Air Force Joins Effort To Reduce Mosquito-Borne Illnesses
CBS Miami (con't)
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MIAMI (CBSMiami) – The Air Force is joining in the efforts to help control mosquito-borne illnesses bugging South Florida.
The spraying of Miami-Dade County with a very powerful insecticide from a plane has already begun but the plane had to be grounded Wednesday night due to bad weather.
The C130H plane, carrying 90 gallons of the powerful insecticide, plans to be back up in the air around 6 p.m. Thursday evening.
“Hopefully, depending on the weather tonight, we’ve already done the area here over the base and our plan is to be southwest of the base tonight—in Homestead Redlands area,” said Lt. Colonel Frank Galati from the Homestead Air Reserve Base.
The insecticide is being used to help control the spread of dangerous diseases carried by mosquitoes like malaria, west Nile, dengue fever and chikungunya—most recently seen with two cases in South Florida.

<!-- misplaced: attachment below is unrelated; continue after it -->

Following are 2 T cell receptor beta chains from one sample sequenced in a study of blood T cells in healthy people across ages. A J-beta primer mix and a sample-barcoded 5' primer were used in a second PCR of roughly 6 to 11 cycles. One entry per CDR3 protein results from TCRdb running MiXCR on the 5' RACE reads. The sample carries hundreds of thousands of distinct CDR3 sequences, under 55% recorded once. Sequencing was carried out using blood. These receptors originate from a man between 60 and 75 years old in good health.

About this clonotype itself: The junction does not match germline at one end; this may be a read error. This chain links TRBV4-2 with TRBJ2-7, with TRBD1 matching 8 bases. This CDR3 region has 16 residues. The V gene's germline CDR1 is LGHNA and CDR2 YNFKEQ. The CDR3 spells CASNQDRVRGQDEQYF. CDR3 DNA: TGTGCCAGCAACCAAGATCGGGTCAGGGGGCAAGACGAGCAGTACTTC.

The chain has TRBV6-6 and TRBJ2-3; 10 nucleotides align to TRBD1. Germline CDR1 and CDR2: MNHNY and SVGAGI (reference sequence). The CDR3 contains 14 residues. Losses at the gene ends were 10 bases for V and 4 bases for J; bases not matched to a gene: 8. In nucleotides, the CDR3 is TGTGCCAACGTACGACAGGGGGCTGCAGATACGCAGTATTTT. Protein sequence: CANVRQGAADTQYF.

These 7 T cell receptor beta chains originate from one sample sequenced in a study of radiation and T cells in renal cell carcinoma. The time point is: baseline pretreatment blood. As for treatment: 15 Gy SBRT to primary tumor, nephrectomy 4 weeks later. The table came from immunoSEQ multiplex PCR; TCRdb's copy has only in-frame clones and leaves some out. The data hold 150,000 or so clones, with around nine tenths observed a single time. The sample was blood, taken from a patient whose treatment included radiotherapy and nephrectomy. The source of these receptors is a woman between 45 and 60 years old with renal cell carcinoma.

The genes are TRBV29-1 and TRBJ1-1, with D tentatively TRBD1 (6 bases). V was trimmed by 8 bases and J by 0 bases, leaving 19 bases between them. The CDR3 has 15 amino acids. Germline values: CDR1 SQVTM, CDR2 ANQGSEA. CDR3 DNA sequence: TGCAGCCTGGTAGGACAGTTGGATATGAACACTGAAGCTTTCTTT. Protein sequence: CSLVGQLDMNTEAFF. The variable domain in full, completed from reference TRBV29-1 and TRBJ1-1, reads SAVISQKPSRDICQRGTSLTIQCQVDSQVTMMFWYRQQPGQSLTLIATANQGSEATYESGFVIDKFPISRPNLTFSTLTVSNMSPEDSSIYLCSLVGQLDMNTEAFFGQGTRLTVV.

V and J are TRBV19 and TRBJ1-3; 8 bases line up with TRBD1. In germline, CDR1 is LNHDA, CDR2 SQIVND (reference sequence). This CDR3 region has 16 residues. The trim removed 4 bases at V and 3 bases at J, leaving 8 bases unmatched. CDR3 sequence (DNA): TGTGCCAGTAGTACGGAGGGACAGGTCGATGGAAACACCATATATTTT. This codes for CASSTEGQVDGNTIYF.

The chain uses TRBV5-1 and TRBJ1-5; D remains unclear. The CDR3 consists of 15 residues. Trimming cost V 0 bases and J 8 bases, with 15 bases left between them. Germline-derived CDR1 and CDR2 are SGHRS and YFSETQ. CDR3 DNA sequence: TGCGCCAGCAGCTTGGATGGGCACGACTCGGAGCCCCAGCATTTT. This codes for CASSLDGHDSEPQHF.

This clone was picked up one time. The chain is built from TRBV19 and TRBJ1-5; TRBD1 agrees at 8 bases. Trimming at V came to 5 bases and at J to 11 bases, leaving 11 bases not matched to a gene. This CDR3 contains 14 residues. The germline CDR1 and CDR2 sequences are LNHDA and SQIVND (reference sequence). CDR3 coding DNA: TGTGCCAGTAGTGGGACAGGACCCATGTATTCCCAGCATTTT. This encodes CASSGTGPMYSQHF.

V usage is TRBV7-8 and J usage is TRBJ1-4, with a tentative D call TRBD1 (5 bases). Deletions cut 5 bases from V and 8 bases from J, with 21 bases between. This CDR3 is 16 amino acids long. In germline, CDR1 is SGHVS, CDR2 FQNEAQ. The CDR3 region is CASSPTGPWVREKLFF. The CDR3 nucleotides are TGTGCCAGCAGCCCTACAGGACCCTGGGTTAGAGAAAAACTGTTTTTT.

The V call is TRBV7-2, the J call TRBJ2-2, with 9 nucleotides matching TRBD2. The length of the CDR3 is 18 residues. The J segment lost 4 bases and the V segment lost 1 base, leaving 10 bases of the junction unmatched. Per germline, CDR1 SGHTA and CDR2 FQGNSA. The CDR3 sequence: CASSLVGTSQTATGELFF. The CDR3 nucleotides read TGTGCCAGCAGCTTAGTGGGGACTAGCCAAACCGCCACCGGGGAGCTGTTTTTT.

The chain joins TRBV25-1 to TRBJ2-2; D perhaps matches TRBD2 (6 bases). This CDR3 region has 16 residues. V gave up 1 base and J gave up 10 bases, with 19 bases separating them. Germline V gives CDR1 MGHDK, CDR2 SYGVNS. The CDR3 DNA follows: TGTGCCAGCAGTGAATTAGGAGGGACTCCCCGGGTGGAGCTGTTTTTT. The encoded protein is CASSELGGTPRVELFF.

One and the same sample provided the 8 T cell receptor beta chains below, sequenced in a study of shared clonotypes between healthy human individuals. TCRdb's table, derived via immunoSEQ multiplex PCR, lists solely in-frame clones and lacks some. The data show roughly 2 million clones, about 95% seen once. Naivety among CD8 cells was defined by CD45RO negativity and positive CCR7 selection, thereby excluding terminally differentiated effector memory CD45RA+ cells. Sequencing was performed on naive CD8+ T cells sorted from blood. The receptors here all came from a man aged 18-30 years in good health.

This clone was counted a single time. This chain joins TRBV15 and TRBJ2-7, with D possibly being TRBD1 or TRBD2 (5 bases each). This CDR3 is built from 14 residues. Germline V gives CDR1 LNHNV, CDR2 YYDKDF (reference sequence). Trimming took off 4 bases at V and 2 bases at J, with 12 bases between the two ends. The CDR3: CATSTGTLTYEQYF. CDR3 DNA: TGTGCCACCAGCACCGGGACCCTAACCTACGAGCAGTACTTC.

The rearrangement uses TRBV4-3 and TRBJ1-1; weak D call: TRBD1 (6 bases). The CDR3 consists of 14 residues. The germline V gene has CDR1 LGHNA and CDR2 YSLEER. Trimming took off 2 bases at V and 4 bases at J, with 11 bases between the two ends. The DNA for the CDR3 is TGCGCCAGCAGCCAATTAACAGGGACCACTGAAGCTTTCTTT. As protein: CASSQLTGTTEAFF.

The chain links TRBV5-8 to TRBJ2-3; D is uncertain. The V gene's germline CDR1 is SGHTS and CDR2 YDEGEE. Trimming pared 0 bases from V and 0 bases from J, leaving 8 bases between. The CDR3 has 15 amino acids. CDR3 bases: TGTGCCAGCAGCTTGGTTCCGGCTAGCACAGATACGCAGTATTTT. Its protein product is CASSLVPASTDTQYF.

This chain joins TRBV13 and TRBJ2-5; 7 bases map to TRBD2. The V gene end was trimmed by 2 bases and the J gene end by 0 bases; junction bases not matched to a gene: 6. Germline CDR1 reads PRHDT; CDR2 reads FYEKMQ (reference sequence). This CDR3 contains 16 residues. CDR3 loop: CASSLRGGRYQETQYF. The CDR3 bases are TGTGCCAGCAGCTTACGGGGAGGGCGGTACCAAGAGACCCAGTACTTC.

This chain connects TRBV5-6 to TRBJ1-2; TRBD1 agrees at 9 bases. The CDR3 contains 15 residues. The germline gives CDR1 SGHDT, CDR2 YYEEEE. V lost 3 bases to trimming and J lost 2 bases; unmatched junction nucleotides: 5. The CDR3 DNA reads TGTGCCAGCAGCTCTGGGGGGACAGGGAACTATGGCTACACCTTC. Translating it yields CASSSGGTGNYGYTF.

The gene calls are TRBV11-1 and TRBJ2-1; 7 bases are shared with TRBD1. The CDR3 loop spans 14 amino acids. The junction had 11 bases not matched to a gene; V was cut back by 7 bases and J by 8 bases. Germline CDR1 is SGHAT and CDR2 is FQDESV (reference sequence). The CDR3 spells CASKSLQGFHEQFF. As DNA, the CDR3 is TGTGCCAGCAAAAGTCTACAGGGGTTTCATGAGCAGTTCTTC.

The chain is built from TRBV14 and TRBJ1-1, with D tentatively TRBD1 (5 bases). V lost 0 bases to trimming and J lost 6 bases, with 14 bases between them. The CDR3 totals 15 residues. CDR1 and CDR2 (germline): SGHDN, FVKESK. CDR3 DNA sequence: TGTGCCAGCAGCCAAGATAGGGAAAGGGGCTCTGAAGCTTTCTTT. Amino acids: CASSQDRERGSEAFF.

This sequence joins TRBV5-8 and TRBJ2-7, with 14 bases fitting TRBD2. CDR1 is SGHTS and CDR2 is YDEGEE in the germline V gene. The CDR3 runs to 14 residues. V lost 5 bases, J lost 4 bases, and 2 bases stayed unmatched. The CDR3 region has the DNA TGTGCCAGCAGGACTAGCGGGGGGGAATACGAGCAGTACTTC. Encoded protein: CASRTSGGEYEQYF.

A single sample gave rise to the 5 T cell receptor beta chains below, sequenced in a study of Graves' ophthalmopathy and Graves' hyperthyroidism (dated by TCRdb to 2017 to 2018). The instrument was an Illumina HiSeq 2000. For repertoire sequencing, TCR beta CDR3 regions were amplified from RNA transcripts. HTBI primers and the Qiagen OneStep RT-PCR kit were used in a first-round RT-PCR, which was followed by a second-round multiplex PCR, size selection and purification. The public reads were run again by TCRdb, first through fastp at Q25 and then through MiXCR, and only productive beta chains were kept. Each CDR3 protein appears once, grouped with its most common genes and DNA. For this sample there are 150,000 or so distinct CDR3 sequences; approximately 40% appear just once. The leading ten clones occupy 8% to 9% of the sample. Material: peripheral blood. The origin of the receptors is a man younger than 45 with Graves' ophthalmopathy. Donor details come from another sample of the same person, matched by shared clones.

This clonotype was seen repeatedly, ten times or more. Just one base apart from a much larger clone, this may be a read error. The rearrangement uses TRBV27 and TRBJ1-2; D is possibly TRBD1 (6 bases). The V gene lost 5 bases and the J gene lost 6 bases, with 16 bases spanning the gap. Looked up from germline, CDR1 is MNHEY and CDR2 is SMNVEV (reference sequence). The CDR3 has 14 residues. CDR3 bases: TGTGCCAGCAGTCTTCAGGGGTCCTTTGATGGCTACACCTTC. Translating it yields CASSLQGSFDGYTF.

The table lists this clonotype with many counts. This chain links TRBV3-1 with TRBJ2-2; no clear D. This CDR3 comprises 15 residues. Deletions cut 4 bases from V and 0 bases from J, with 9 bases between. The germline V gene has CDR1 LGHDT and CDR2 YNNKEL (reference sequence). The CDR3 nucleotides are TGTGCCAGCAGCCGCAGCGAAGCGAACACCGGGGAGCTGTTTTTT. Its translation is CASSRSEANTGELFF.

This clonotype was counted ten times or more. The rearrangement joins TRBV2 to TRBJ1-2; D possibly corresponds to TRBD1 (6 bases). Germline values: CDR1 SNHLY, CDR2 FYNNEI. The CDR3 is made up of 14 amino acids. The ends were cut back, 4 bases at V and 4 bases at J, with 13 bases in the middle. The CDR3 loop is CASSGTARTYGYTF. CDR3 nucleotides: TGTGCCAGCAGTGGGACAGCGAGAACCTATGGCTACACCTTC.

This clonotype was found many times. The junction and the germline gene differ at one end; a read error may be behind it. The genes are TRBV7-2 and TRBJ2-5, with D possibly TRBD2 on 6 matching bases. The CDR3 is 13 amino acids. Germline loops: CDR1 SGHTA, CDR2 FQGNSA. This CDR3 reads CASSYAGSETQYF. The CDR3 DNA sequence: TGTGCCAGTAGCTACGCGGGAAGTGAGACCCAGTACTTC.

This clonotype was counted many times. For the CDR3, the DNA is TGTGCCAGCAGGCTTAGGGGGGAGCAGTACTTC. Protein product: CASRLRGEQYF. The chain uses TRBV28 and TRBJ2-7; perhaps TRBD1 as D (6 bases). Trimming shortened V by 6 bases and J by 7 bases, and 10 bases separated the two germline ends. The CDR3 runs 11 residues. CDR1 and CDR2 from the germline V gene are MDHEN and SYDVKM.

Untreated, chikungunya can be deadly. Symptoms include muscle and joint pain, headaches and bleeding of the nose and gums.
While the insecticide helps to control the surge in mosquitoes that is common this time of year in South Florida, there is some concern about the effects of the chemical for people and pets. The Air Force said, however, that the amount sprayed is minimal and safe.
“Application rate is about .5 ounces per acre which equates to about a half a shot glass per football field,” said Lt. Colonel David Tancer with the US Air Force.
Weather permitting, the Air Force said that all spraying should be complete by Thursday evening.
Residents can take part in trying to limit mosquitoes by emptying containers lying around outside that may have collected stagnant water from the rain—like flowerpots and birdbaths.